The recent explosion of immune-based treatments for cancer has significantly impacted remission durations and overall survival for many diseases. Multiple myeloma is no exception to this trend, with several immune-based treatments including checkpoint blockade, cellular therapy, and most advanced now antibody-based treatment coming to fruition. While the use of monoclonal antibodies has been a significant interest in myeloma for some time, identifying the ideal target has been an issue. Given the dependence of plasma cells on interleukin 6 signaling for survival and proliferation, there were several trials testing both single agent and combination therapy effects of anti–interleukin 6 antibodies, which did not demonstrate significant clinical activity; however, more recent antibodies targeting receptors such as CD38 and SLAMF7 (previously known as CS1) are demonstrating significant clinical benefit. In this article, we briefly review the preclinical and clinical data surrounding these 2 important targets and the antibodies that clinically will be used as therapeutic agents in the context of multiple myeloma.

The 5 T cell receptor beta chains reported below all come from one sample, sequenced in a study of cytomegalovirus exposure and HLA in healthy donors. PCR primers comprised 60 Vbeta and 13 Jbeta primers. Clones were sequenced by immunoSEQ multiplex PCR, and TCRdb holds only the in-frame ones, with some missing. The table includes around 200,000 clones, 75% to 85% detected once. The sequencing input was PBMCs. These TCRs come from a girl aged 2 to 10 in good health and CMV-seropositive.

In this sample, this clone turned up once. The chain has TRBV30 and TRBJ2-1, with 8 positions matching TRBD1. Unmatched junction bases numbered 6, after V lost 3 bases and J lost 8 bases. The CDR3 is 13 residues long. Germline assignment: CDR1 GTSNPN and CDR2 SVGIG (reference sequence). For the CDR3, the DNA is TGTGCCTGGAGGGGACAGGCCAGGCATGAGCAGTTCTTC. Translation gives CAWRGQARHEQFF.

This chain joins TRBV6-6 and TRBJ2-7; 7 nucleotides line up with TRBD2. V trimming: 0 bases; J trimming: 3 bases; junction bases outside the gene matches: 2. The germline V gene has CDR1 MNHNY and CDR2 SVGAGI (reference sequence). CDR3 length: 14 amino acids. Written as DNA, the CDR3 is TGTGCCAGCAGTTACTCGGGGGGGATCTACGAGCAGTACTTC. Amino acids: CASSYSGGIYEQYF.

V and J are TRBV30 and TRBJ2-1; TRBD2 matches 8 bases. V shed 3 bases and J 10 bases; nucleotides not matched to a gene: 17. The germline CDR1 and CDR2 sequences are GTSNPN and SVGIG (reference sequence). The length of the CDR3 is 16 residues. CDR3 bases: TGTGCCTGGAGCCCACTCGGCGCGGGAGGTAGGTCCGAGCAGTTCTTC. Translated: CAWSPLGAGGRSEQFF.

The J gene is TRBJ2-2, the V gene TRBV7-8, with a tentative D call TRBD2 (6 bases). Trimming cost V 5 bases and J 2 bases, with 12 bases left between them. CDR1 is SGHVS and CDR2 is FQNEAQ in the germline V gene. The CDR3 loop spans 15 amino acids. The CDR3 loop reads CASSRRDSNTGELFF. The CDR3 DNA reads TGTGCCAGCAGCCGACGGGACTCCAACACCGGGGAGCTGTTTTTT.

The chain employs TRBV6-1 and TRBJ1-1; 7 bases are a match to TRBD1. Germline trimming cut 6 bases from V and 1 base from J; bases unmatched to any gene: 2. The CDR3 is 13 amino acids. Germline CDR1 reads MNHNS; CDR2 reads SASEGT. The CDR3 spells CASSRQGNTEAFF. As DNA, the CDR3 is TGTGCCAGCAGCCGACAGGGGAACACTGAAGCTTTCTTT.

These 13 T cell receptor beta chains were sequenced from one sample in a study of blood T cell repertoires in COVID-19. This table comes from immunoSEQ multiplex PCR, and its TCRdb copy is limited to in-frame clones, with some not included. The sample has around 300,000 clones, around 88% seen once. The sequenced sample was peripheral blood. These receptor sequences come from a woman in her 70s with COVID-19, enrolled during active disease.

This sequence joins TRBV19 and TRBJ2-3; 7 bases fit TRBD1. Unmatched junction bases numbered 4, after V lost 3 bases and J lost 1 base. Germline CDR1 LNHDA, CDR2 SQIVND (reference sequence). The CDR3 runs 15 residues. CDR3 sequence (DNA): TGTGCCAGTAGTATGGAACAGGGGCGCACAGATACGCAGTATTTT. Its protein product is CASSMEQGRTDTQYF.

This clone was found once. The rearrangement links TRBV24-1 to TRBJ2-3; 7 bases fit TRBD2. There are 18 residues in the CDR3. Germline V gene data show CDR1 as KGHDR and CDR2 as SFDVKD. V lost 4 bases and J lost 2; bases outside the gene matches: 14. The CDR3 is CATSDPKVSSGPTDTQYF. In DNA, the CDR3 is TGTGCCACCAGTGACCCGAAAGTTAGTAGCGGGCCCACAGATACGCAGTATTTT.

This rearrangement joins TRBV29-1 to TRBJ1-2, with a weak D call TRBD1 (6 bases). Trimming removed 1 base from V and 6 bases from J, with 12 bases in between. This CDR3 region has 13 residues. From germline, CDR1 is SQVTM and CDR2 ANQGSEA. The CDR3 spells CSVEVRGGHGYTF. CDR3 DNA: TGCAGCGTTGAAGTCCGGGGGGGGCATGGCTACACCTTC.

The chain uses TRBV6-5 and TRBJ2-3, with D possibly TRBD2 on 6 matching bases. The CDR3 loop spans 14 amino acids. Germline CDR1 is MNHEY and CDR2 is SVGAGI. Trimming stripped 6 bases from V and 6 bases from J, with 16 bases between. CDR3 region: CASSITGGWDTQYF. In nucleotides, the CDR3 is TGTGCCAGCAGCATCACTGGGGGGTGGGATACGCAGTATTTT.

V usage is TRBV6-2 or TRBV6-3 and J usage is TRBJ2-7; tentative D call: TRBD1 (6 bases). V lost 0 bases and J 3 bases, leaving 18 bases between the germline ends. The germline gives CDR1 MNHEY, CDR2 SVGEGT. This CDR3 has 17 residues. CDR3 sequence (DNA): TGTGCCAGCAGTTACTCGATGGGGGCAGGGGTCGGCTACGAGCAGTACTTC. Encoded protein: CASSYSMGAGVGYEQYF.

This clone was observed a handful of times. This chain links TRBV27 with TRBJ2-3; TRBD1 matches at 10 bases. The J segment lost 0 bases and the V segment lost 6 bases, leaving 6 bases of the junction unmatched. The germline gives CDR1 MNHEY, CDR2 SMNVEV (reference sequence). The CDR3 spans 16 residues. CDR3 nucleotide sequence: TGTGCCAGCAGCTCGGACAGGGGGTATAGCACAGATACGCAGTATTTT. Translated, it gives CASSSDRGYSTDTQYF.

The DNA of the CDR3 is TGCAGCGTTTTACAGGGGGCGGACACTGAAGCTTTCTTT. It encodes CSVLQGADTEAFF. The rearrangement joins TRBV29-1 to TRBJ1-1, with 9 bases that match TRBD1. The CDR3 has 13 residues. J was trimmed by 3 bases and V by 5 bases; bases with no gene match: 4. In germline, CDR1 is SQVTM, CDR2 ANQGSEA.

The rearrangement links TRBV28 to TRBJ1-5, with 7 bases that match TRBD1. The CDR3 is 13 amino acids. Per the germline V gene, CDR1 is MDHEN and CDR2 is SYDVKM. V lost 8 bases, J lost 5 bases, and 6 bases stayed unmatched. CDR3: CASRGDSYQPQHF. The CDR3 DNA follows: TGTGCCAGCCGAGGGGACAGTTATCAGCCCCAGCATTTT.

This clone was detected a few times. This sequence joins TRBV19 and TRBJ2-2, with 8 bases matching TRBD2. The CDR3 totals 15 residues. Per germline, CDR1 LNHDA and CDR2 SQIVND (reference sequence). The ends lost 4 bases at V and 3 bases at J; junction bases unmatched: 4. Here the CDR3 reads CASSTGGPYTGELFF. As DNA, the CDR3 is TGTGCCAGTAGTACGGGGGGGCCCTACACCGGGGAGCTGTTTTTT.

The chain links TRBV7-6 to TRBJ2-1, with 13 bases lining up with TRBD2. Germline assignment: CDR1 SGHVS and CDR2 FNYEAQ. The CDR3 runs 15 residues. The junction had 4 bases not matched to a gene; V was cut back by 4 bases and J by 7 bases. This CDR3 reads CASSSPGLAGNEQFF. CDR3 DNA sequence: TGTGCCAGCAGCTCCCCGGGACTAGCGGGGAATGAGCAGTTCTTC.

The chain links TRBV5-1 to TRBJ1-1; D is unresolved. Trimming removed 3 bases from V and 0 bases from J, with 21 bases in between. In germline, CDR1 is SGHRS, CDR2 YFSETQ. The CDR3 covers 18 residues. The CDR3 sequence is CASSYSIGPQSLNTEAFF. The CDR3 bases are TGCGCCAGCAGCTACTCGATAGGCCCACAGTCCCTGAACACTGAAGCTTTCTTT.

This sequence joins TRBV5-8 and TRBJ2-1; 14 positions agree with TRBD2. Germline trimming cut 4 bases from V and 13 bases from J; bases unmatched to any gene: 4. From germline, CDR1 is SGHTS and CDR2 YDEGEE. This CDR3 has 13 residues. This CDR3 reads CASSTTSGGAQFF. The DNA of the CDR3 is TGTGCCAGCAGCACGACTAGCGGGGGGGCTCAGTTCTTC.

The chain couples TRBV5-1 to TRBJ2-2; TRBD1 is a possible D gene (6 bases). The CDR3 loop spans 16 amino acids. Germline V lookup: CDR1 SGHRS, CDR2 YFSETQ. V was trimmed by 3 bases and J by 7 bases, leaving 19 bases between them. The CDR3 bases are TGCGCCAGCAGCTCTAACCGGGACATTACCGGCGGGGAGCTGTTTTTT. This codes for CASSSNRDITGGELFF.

From the Department of Hematology and Medical Oncology, Emory University School of Medicine, Atlanta, GA.
Conflicts of Interest: The author is a consultant for Millennium, Novartis, BMS, Onyx, Janssen, Celgene.
Reprints: Sagar Lonial, MD, Department of Hematology and Medical Oncology, Winship Cancer Institute, Emory University, Bldg C, Room 4004, 1365 Clifton Rd, Atlanta, GA 30322. E-mail: firstname.lastname@example.org.